Walking into Tea N Bannock, an aboriginal cafe, newly opened at Gerrard and Greenwood reminded me of walking into a converted house that serves food that can be found on the less travelled highways of Ontario. Highway 60, 62, 7 and so many others have these small restaurants cum gas stops that dot cottage country. In many of these, you can find solid, honest food for a good price. Sometimes it feels as if you are in someone's basement or roughly decorated hunting lodge. To many, this may sound kitschy or even downmarket but to me this feels like home. I grew up in Eastern Ontario and I sometimes miss this straightforward approach to food.
You hunt it or grow it. You cook it. You eat it. It is comforting, heavy and nourishing.
This small room has several tables whose legs are birch branches and paintings of near wilderness hang on the walls. The wigwams on the table edge towards tacky but are saved by the sincerity of this place. A local friendship circle meets there and the menu speaks to a more rural palette. Along the back, there is a low counter placed across where a double door used to be and separates the kitchen from the dining room.
Inside the kitchen, I could see the cook and her two young male helpers. The story "The Ransom of Red Chief" came unbidden to me as I watched the red haired, white faced young men watch me alternately warily and self consciously as I watched them prepare. The young cook spoke nervously as she explained the few dishes. She was apologetic for not having an extensive menu and explained that they were going to work their way from cafe to full dinner menu. On Fridays, they have Indian tacos but the menu right now has blanket dogs and soup along with bannock, tea and coffee. There was notes promising smoked deer later.
There was gentle ribbing about the fact that one of the prep cooks must be in a hurry. He quickly surmised that maybe the tomatoes that he chopped for the Indian Tacos were a mite too big. The cook laughed quietly at him. This was in direct contrast to the testerone curse filled kitchens captured on Food Network or in Anthony Bourdain's inside looks at New York kitchens. It is a welcome difference.
The combo at $5.50 is ridiculously priced including coffee/tea, bannock and soup of the day. The soup was a corn soup with bits of pork. It was good but could use a little more seasoning. The bannock was bannock. Their explanation of calling it scones is a little deceiving. Bannock is a quick bread that is often associated with campfires or cast iron skillets. It is a dense and filling.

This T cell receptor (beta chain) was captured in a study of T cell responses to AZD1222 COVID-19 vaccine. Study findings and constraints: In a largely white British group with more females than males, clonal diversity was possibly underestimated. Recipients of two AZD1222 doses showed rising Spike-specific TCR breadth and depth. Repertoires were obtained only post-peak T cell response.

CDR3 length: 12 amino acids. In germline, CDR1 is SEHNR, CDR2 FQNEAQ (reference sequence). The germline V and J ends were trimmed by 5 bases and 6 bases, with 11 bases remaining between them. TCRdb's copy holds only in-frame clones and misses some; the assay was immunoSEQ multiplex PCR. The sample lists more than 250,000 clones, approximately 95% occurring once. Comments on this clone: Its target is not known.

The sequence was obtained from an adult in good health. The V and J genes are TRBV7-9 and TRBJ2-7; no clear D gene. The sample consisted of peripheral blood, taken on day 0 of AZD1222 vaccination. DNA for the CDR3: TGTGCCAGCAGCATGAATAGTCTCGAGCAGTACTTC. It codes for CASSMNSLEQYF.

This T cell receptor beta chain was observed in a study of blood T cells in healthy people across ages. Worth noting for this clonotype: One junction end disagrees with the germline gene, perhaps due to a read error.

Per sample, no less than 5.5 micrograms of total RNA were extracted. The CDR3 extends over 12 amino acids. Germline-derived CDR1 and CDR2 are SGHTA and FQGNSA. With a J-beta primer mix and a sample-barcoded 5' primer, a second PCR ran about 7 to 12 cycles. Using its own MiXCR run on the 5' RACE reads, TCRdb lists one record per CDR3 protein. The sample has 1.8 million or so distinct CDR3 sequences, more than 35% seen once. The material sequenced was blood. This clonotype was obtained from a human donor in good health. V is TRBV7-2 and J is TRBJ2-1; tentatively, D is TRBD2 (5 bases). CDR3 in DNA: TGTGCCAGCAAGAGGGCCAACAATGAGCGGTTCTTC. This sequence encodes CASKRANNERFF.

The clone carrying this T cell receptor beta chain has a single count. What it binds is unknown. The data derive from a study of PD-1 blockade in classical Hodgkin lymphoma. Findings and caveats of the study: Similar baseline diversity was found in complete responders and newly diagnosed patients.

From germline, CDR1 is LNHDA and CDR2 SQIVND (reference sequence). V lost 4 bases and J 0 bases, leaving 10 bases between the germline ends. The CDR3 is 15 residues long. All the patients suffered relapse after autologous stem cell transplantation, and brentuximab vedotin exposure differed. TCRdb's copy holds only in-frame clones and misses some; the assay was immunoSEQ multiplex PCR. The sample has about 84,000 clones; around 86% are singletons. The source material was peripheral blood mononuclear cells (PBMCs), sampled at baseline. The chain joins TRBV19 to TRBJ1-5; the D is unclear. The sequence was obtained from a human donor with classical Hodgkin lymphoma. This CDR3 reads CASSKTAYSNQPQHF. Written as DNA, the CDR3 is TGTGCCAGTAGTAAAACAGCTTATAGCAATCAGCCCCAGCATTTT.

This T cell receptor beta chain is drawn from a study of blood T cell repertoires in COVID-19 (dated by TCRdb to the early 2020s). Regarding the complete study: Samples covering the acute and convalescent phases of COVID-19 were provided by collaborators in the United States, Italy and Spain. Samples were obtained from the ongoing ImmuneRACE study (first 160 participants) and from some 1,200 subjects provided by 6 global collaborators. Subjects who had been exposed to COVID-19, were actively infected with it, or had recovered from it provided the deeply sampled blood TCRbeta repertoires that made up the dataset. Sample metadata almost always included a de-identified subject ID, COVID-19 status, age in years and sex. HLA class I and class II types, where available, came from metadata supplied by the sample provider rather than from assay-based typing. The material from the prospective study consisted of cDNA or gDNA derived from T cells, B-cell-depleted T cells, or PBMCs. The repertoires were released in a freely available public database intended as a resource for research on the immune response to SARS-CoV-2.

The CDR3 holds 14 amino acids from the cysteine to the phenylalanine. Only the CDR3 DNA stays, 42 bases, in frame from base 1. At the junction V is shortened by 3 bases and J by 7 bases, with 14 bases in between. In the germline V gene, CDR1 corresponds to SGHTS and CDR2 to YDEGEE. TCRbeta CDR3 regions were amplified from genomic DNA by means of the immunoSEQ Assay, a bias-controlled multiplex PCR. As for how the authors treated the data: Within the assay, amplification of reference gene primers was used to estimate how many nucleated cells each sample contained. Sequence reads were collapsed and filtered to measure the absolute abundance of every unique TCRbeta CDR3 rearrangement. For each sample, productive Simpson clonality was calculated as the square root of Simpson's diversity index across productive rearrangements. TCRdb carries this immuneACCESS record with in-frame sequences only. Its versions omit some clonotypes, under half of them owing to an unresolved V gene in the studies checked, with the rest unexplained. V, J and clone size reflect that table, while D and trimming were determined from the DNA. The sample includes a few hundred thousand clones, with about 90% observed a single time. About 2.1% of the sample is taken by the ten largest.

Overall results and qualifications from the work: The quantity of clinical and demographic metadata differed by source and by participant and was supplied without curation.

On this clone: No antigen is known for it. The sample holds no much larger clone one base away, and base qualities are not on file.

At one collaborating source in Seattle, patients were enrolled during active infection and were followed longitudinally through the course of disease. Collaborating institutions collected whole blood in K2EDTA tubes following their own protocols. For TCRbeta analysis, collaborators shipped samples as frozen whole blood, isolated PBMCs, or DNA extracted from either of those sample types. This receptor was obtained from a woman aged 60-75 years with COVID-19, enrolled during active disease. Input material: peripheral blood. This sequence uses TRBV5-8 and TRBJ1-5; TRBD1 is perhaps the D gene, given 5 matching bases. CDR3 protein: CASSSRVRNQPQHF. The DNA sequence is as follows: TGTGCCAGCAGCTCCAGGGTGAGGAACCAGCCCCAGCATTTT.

My favourite way to make it is took fry it in a skillet and serve with maple syrup. It would make a great dessert or small bite. Their bannock was exactly that. They do offer it with raisins but I would like to challenge them to use a little more "traditional" ingredients -- dried berries or even dried wild grapes or serve the bannock with wild jams.
I did speak to the cook about the addition of more traditional ingredients and it seems the biggest problem is finding suppliers. This is evident in the procurement of game meat. It turns out that all meat has to be provincially inspected and this means that no 'wild' game can be served. There must be some ways around this -- the only current way around in the Health Protection and Promotion Act - Regulation 562 seems to be to run a wild game dinner. The rules are under Section 52(1) of the Fish and Wildlife Conservation Act, 1997.
The cook's eye lit up as she spoke about the wild game in her freezer; beaver, goose, moose and deer. I believe that she was sincerely sorry that she was unable to offer it to her patrons. I grew up eating the odd small game (duck, deer, partridge, and rabbit and others). My father was a hunter and fisherman. Sometimes he would try some of the foraged greens such as dandelion or lamb's quarters done up like spinach. I understand why someone would love this type of cooking. I would love to be able to eat like that in a restaurant.
It is simple, straightforward way to get food to mouth without paying the exorbitant prices found in rural grocery stores. Even twenty years ago, a head of iceberg lettuce could cost three dollars or more. Most people canned and hunted and fished to supplement the goods from the grocery store. I remember the times that urban people offered me duck or venison as a special treat. This was something that was often on offer when I lived at home.
I am looking forward to what this restaurant will become. I am hoping that its humble food will ignite the imagination of foodies and bring pleasant memories of past lives lived for me. It is not there yet. It is just a cafe that serves Higgins and Burke tea and a good coffee with a slice of bread. Hopefully, it will challenge us with more 'aboriginal' food and drinks such as birch syrup, pawpaw preserves, and 'wild' game. I am thrilled to have them begin this experiment and I hope it succeeds.
This is not a high concept, high restaurant catering to hipsters or foodies but a solid place to share some humble food. I having been looking for this. I hope it continues to meet my expectations as it morphs into a full service dinner restaurant. I look forward to sharing this with my family and a few select friends.